PR is not really meant as a direct lead-generation tool (although it can work that way if you are fortunate). It can certainly be used to raise awareness and enhance the credibility of your business and support the rest of your marketing activity.

Your goal should be to encourage and make it really easy for interested readers, listeners or viewers to find you (or more usually, find out from your website how your products or services can benefit them). Don’t expect overnight success either, raising awareness, securing sales and ensuring customer loyalty usually takes a lot of time, effort and investment.

  • The first 500 Start Up Donut Blog readers can get a free copy of Paul Green’s book – PR Success Made Easyhere.

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Small Business 2.0 was held on Saturday 23 January. Now in its second year, it’s an event dedicated to helping small businesses profit from the web. Emma Jones went along and picked up some useful nuggets.

Business at the weekend

One of the reasons I like the Small Business 2.0 event is that it’s held on Saturday. Not only does this mean it’s accessible to 5 to 9ers (those holding down a day job and building the business at nights and weekends) it also means there’s a relaxed feeling about the place as attendees listen, learn, and meet new people in an informal setting.

These ingredients came together well on Saturday and were the recipe for an interesting and enjoyable day. Here are a few things I picked up:

  • A bit of trivia – the first item ever sold on eBay UK was a Scorpions CD at the price of £2.89. 
  • eBay has more than 17 million monthly unique visitors and offers more than 15 million items for sale. There are 123,000 full time eBay businesses, generating more than £1.7 billion per year in turnover. To date, $600million worth of business has been driven through the eBay iPhone application. The company expect this to become an even more popular way to shop.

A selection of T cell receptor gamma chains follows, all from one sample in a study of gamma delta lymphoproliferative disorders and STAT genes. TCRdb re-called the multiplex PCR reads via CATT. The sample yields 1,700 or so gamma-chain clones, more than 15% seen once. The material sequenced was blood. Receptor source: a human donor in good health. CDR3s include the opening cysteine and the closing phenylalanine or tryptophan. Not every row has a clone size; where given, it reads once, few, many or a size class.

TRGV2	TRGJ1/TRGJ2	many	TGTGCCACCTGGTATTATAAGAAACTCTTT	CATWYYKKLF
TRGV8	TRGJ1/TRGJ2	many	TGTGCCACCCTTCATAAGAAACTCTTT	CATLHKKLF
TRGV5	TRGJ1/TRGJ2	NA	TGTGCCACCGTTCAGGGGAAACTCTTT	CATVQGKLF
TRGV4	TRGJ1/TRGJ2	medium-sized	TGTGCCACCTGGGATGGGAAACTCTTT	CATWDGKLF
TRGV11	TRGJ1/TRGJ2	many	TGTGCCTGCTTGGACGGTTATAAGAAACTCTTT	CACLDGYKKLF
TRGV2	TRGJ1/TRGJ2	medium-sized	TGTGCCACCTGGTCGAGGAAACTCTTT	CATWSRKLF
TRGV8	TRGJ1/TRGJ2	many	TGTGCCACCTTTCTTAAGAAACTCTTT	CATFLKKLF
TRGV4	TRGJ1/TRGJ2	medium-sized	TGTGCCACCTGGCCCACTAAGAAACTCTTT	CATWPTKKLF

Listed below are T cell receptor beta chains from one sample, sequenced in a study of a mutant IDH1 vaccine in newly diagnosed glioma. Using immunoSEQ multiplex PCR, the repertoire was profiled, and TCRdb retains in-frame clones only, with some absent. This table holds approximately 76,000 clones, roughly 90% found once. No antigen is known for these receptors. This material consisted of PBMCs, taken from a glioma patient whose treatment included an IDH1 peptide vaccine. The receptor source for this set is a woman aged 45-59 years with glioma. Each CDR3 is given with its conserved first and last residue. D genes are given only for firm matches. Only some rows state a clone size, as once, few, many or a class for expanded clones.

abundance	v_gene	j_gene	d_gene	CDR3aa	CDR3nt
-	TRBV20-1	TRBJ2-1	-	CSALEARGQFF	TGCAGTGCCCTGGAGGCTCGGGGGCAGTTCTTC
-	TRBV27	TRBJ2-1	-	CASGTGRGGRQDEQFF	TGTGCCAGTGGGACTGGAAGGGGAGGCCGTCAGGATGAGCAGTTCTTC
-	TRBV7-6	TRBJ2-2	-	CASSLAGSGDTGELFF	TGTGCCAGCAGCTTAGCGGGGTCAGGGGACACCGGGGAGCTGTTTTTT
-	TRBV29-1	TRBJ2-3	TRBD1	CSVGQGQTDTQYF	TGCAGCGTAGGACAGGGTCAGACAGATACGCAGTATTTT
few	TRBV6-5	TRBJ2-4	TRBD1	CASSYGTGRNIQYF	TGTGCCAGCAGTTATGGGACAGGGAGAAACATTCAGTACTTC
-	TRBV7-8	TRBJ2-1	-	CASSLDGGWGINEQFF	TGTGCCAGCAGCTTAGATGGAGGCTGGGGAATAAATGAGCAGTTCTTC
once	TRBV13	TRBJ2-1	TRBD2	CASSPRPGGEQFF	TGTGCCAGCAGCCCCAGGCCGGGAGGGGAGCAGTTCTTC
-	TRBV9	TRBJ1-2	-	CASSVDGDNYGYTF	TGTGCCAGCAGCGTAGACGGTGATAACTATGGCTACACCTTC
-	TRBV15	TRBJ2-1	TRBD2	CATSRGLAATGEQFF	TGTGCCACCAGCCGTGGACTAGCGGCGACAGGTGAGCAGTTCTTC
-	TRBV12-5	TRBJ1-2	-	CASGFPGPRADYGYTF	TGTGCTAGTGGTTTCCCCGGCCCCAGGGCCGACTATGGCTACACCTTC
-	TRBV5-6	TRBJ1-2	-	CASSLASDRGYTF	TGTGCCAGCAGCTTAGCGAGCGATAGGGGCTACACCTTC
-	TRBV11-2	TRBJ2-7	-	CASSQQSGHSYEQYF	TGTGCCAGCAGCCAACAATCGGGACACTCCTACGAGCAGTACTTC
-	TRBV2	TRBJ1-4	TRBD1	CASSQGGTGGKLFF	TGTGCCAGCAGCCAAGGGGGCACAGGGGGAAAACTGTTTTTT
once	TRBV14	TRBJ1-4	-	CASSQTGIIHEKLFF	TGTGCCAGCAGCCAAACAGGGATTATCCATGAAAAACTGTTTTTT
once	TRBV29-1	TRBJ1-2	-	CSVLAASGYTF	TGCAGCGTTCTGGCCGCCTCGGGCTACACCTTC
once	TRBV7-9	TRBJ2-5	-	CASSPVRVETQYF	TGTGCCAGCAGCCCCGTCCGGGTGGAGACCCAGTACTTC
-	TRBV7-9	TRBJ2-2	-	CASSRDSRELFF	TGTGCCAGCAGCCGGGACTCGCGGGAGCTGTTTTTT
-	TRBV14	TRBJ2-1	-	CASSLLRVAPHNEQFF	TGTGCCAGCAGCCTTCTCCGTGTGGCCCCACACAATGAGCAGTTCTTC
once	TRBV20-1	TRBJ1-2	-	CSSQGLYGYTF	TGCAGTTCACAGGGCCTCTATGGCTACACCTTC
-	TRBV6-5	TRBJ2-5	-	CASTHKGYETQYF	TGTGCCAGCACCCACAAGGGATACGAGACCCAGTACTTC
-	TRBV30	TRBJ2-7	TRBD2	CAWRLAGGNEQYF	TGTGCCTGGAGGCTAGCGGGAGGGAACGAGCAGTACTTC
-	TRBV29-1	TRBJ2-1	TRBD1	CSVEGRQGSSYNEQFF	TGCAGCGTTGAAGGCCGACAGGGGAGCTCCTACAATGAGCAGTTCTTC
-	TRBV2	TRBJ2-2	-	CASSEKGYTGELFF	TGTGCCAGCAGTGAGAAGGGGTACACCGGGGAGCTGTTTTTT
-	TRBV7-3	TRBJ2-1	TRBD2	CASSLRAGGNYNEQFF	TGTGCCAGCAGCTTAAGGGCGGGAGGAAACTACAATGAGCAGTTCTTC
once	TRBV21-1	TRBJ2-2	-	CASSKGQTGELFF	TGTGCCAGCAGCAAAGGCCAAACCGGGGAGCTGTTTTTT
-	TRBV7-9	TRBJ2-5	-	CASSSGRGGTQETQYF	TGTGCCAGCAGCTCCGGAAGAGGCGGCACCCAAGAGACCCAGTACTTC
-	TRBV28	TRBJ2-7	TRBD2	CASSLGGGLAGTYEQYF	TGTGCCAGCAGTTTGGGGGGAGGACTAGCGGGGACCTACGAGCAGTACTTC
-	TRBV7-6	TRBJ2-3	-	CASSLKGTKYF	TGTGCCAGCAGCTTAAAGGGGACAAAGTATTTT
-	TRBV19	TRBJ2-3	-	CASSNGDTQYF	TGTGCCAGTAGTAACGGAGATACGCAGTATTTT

• E-commerce continues to climb: the numbers of people shopping online – and the amounts they are spending – is increasing at a rapid rate. So it’s still a very good time to be starting an online trading business.
  • Customers are becoming more demanding: the majority of customers expect their online shopping experience to be as good as, if not better, than an offline shopping experience, placing the onus on the store owner to make it as simple and enjoyable as possible. 
  • The secrets to success in creating a successful online venture can be summed up as having:

– Great products
– Competitive prices
– Outstanding service
– Giving something back (eBay report that even though sellers participating in eBay for charity give 10 per cent of the sales price to charity, their products are 20 per cent more likely to sell, at a better price. This resulted in $50 million being raised for charity in 2009).

  • Enterprise is alive and well: I met a number of people in the early stages of starting a business, from Domino Duhan who is soon to launch Flog.com as a place to create a free online store, to Steven and Zoe who travelled from Worcestershire to pick up tips for their new venture selling cottage gifts.

Altogether, there was a great vibe and positive signs that 2010 will be another exciting year for anyone starting and growing an online business.

Emma Jones is the founder of Enterprise Nation and author of ‘Spare Room Start Up – how to start a business from home’. Her next book ‘Working 5 to 9 – how to start a business in your spare time’ will be published in May 2010.